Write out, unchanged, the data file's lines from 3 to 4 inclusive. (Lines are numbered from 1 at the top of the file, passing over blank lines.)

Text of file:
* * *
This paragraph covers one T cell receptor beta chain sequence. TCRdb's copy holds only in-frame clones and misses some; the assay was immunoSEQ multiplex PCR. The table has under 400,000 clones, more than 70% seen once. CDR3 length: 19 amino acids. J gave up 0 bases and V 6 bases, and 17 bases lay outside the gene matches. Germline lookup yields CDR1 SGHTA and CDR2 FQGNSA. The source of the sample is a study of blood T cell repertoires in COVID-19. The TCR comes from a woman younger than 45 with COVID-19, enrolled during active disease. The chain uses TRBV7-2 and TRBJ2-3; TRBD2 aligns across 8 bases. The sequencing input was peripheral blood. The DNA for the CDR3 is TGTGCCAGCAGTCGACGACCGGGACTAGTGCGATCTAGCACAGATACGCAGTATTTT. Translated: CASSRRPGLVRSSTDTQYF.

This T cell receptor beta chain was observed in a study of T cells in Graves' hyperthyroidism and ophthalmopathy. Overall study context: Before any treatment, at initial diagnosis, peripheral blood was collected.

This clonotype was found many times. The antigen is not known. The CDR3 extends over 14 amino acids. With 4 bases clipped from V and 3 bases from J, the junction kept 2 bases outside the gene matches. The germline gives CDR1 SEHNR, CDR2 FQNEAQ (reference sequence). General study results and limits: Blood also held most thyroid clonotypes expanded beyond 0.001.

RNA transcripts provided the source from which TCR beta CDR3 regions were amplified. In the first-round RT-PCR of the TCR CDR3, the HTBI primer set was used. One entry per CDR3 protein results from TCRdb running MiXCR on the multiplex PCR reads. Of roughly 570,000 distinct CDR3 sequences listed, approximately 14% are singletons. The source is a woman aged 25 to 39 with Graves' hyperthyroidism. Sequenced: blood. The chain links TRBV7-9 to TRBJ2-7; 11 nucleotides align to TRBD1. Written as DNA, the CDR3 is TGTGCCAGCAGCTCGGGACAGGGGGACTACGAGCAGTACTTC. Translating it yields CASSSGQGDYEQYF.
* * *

This clonotype was found many times. The antigen is not known. The CDR3 extends over 14 amino acids. With 4 bases clipped from V and 3 bases from J, the junction kept 2 bases outside the gene matches. The germline gives CDR1 SEHNR, CDR2 FQNEAQ (reference sequence). General study results and limits: Blood also held most thyroid clonotypes expanded beyond 0.001.

RNA transcripts provided the source from which TCR beta CDR3 regions were amplified. In the first-round RT-PCR of the TCR CDR3, the HTBI primer set was used. One entry per CDR3 protein results from TCRdb running MiXCR on the multiplex PCR reads. Of roughly 570,000 distinct CDR3 sequences listed, approximately 14% are singletons. The source is a woman aged 25 to 39 with Graves' hyperthyroidism. Sequenced: blood. The chain links TRBV7-9 to TRBJ2-7; 11 nucleotides align to TRBD1. Written as DNA, the CDR3 is TGTGCCAGCAGCTCGGGACAGGGGGACTACGAGCAGTACTTC. Translating it yields CASSSGQGDYEQYF.